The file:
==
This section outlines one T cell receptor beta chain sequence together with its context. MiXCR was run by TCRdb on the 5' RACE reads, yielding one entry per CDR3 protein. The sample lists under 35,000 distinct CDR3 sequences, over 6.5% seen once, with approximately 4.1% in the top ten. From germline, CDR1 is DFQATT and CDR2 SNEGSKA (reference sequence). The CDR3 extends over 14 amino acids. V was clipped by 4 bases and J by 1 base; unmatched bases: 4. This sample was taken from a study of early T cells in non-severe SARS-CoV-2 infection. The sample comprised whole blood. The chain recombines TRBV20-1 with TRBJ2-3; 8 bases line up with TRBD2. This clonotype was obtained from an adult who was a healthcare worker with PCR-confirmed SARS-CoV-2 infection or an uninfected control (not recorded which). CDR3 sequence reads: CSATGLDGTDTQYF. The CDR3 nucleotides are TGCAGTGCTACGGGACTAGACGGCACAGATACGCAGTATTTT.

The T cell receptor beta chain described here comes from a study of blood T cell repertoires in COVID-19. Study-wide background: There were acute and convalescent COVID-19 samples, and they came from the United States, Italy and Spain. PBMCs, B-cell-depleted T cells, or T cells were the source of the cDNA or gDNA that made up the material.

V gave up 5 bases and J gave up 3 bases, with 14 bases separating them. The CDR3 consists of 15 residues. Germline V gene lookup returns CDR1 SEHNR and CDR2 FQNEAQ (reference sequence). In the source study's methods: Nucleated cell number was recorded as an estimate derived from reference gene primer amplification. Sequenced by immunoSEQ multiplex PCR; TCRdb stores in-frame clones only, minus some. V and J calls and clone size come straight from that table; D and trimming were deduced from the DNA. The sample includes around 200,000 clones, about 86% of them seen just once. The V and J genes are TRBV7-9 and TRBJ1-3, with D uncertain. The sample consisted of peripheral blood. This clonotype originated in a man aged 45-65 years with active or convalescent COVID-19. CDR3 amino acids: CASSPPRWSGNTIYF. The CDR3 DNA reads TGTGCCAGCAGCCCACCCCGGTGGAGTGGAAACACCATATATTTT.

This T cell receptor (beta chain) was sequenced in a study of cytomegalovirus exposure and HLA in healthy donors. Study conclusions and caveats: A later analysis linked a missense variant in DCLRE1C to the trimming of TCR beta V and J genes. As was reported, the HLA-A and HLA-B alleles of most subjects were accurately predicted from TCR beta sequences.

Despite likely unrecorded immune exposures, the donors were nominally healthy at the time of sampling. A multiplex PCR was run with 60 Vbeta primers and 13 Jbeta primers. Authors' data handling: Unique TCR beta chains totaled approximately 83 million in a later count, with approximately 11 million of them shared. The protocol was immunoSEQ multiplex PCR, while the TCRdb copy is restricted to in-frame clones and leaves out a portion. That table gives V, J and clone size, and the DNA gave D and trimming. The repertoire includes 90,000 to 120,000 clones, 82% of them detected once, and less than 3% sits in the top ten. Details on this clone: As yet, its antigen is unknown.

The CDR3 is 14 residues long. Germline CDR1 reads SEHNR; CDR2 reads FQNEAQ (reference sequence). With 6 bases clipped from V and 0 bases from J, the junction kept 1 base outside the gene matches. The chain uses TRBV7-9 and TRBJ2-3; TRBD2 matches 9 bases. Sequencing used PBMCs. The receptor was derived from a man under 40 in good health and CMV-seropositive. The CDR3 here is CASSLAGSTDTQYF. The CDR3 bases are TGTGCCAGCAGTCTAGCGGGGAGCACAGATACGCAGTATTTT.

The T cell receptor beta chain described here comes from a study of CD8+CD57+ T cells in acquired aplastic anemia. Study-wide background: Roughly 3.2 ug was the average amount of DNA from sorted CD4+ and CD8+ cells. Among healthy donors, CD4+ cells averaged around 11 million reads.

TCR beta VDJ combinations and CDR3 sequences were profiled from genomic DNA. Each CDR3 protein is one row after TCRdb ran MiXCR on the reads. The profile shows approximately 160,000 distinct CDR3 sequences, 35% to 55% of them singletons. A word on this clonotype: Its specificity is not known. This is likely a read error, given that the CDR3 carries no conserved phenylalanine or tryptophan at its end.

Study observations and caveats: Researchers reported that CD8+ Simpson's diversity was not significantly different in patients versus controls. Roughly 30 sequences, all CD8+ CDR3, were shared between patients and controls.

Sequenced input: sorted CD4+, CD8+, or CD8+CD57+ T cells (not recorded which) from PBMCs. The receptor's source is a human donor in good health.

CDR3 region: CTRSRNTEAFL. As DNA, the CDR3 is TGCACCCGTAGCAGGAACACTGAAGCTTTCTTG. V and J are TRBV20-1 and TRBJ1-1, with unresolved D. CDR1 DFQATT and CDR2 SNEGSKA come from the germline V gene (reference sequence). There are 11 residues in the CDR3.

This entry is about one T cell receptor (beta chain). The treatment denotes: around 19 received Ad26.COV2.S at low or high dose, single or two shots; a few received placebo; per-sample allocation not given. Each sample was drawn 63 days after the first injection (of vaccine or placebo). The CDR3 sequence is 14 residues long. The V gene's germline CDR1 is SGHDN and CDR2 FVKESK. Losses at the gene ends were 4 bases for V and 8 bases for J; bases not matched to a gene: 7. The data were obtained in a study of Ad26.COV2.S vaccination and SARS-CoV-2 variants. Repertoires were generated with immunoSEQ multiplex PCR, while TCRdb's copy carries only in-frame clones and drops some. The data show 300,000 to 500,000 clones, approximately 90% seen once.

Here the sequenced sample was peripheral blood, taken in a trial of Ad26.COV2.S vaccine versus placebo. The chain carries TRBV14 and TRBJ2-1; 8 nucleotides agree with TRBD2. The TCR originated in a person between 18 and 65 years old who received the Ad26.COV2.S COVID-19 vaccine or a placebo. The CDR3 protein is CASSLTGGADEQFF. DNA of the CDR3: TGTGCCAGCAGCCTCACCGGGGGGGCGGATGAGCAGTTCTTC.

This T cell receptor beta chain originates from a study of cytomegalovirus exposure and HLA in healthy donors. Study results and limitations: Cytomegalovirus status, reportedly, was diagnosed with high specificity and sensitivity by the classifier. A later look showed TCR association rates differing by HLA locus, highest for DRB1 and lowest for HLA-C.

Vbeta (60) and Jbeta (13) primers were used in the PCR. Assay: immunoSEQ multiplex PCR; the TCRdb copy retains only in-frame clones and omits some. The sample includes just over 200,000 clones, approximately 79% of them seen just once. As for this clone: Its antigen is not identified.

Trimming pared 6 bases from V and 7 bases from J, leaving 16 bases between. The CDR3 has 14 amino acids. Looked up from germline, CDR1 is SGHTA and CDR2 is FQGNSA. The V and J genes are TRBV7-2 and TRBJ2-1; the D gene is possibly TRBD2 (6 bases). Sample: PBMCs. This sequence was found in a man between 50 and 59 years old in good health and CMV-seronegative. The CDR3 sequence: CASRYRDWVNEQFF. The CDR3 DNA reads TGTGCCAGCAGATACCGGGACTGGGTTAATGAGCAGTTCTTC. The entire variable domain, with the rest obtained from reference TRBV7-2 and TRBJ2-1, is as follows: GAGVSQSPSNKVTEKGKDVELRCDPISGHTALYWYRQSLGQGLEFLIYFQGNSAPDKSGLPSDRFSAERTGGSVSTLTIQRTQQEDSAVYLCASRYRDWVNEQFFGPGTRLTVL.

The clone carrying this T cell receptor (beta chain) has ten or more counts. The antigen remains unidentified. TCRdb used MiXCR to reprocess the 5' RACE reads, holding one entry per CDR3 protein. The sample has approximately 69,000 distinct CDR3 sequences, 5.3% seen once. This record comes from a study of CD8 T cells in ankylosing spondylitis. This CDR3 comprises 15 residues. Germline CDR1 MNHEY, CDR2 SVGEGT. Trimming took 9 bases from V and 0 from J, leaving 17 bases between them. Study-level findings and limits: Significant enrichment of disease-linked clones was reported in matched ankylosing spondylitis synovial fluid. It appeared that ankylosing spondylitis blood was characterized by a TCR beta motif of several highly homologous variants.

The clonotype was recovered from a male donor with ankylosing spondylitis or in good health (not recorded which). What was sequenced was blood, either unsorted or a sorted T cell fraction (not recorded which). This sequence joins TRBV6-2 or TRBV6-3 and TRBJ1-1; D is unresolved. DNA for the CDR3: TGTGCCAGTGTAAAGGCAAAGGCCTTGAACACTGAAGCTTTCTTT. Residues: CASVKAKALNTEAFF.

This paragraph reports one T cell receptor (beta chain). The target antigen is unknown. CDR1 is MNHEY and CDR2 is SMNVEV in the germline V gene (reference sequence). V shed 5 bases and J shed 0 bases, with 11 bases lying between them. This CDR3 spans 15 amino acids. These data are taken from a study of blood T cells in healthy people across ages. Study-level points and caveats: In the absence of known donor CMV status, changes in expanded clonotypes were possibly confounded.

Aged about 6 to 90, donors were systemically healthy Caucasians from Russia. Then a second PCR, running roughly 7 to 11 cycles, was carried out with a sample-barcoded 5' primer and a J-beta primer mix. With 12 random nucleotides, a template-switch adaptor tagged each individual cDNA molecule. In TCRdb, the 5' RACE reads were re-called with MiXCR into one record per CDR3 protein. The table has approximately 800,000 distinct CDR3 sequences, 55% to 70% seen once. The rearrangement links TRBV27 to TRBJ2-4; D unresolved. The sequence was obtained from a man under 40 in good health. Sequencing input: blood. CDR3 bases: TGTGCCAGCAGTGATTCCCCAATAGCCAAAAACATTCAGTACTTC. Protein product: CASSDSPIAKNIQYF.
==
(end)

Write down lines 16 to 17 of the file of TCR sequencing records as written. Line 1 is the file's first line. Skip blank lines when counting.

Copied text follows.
Trimming pared 6 bases from V and 7 bases from J, leaving 16 bases between. The CDR3 has 14 amino acids. Looked up from germline, CDR1 is SGHTA and CDR2 is FQGNSA. The V and J genes are TRBV7-2 and TRBJ2-1; the D gene is possibly TRBD2 (6 bases). Sample: PBMCs. This sequence was found in a man between 50 and 59 years old in good health and CMV-seronegative. The CDR3 sequence: CASRYRDWVNEQFF. The CDR3 DNA reads TGTGCCAGCAGATACCGGGACTGGGTTAATGAGCAGTTCTTC. The entire variable domain, with the rest obtained from reference TRBV7-2 and TRBJ2-1, is as follows: GAGVSQSPSNKVTEKGKDVELRCDPISGHTALYWYRQSLGQGLEFLIYFQGNSAPDKSGLPSDRFSAERTGGSVSTLTIQRTQQEDSAVYLCASRYRDWVNEQFFGPGTRLTVL.

The clone carrying this T cell receptor (beta chain) has ten or more counts. The antigen remains unidentified. TCRdb used MiXCR to reprocess the 5' RACE reads, holding one entry per CDR3 protein. The sample has approximately 69,000 distinct CDR3 sequences, 5.3% seen once. This record comes from a study of CD8 T cells in ankylosing spondylitis. This CDR3 comprises 15 residues. Germline CDR1 MNHEY, CDR2 SVGEGT. Trimming took 9 bases from V and 0 from J, leaving 17 bases between them. Study-level findings and limits: Significant enrichment of disease-linked clones was reported in matched ankylosing spondylitis synovial fluid. It appeared that ankylosing spondylitis blood was characterized by a TCR beta motif of several highly homologous variants.